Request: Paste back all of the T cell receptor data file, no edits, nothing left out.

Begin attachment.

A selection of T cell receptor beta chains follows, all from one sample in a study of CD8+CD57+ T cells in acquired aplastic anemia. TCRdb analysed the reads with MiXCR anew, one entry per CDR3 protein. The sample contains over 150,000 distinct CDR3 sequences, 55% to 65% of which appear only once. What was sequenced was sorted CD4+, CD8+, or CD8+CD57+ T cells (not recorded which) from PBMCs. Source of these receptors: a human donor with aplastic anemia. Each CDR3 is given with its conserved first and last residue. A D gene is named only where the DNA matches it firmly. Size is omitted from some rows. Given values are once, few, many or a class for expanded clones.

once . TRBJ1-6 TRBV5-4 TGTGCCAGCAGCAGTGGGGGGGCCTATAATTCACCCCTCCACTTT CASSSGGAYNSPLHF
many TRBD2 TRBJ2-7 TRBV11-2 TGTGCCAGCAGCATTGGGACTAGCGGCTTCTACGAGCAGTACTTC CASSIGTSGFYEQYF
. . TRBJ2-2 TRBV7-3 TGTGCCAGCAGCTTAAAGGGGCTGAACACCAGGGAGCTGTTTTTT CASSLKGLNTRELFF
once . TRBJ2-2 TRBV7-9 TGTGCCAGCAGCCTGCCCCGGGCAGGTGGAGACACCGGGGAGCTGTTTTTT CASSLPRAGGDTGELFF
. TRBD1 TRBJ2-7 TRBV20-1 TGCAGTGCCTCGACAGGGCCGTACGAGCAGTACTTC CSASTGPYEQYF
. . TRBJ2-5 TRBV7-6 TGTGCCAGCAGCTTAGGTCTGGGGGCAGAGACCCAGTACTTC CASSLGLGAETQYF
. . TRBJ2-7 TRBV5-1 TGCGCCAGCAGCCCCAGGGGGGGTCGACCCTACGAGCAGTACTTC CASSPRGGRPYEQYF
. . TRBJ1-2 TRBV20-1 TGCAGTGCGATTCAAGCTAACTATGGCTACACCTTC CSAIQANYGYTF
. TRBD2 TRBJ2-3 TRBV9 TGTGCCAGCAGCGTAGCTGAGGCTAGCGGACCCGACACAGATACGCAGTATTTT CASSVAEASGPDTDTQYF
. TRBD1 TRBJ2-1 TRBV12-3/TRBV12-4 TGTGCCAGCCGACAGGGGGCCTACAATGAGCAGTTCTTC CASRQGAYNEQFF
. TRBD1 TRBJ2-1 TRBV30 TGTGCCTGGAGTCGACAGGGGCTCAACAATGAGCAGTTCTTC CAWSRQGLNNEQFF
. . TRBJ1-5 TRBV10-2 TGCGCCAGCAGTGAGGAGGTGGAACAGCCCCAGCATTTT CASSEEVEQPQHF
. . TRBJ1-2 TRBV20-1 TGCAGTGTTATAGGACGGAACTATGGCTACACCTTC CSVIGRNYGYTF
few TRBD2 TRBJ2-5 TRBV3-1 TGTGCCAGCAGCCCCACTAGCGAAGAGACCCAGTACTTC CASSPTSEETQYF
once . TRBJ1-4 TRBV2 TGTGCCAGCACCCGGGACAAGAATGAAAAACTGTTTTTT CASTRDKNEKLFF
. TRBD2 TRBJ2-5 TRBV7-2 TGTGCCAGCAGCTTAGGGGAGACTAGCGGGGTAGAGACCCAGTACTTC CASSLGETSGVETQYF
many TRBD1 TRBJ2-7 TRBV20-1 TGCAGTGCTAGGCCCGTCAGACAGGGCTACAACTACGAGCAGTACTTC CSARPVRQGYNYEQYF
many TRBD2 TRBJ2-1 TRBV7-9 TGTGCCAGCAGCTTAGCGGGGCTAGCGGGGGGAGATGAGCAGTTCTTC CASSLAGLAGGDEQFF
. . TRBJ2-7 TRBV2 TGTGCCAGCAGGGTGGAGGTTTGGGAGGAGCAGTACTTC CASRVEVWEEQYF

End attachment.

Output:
A selection of T cell receptor beta chains follows, all from one sample in a study of CD8+CD57+ T cells in acquired aplastic anemia. TCRdb analysed the reads with MiXCR anew, one entry per CDR3 protein. The sample contains over 150,000 distinct CDR3 sequences, 55% to 65% of which appear only once. What was sequenced was sorted CD4+, CD8+, or CD8+CD57+ T cells (not recorded which) from PBMCs. Source of these receptors: a human donor with aplastic anemia. Each CDR3 is given with its conserved first and last residue. A D gene is named only where the DNA matches it firmly. Size is omitted from some rows. Given values are once, few, many or a class for expanded clones.

once . TRBJ1-6 TRBV5-4 TGTGCCAGCAGCAGTGGGGGGGCCTATAATTCACCCCTCCACTTT CASSSGGAYNSPLHF
many TRBD2 TRBJ2-7 TRBV11-2 TGTGCCAGCAGCATTGGGACTAGCGGCTTCTACGAGCAGTACTTC CASSIGTSGFYEQYF
. . TRBJ2-2 TRBV7-3 TGTGCCAGCAGCTTAAAGGGGCTGAACACCAGGGAGCTGTTTTTT CASSLKGLNTRELFF
once . TRBJ2-2 TRBV7-9 TGTGCCAGCAGCCTGCCCCGGGCAGGTGGAGACACCGGGGAGCTGTTTTTT CASSLPRAGGDTGELFF
. TRBD1 TRBJ2-7 TRBV20-1 TGCAGTGCCTCGACAGGGCCGTACGAGCAGTACTTC CSASTGPYEQYF
. . TRBJ2-5 TRBV7-6 TGTGCCAGCAGCTTAGGTCTGGGGGCAGAGACCCAGTACTTC CASSLGLGAETQYF
. . TRBJ2-7 TRBV5-1 TGCGCCAGCAGCCCCAGGGGGGGTCGACCCTACGAGCAGTACTTC CASSPRGGRPYEQYF
. . TRBJ1-2 TRBV20-1 TGCAGTGCGATTCAAGCTAACTATGGCTACACCTTC CSAIQANYGYTF
. TRBD2 TRBJ2-3 TRBV9 TGTGCCAGCAGCGTAGCTGAGGCTAGCGGACCCGACACAGATACGCAGTATTTT CASSVAEASGPDTDTQYF
. TRBD1 TRBJ2-1 TRBV12-3/TRBV12-4 TGTGCCAGCCGACAGGGGGCCTACAATGAGCAGTTCTTC CASRQGAYNEQFF
. TRBD1 TRBJ2-1 TRBV30 TGTGCCTGGAGTCGACAGGGGCTCAACAATGAGCAGTTCTTC CAWSRQGLNNEQFF
. . TRBJ1-5 TRBV10-2 TGCGCCAGCAGTGAGGAGGTGGAACAGCCCCAGCATTTT CASSEEVEQPQHF
. . TRBJ1-2 TRBV20-1 TGCAGTGTTATAGGACGGAACTATGGCTACACCTTC CSVIGRNYGYTF
few TRBD2 TRBJ2-5 TRBV3-1 TGTGCCAGCAGCCCCACTAGCGAAGAGACCCAGTACTTC CASSPTSEETQYF
once . TRBJ1-4 TRBV2 TGTGCCAGCACCCGGGACAAGAATGAAAAACTGTTTTTT CASTRDKNEKLFF
. TRBD2 TRBJ2-5 TRBV7-2 TGTGCCAGCAGCTTAGGGGAGACTAGCGGGGTAGAGACCCAGTACTTC CASSLGETSGVETQYF
many TRBD1 TRBJ2-7 TRBV20-1 TGCAGTGCTAGGCCCGTCAGACAGGGCTACAACTACGAGCAGTACTTC CSARPVRQGYNYEQYF
many TRBD2 TRBJ2-1 TRBV7-9 TGTGCCAGCAGCTTAGCGGGGCTAGCGGGGGGAGATGAGCAGTTCTTC CASSLAGLAGGDEQFF
. . TRBJ2-7 TRBV2 TGTGCCAGCAGGGTGGAGGTTTGGGAGGAGCAGTACTTC CASRVEVWEEQYF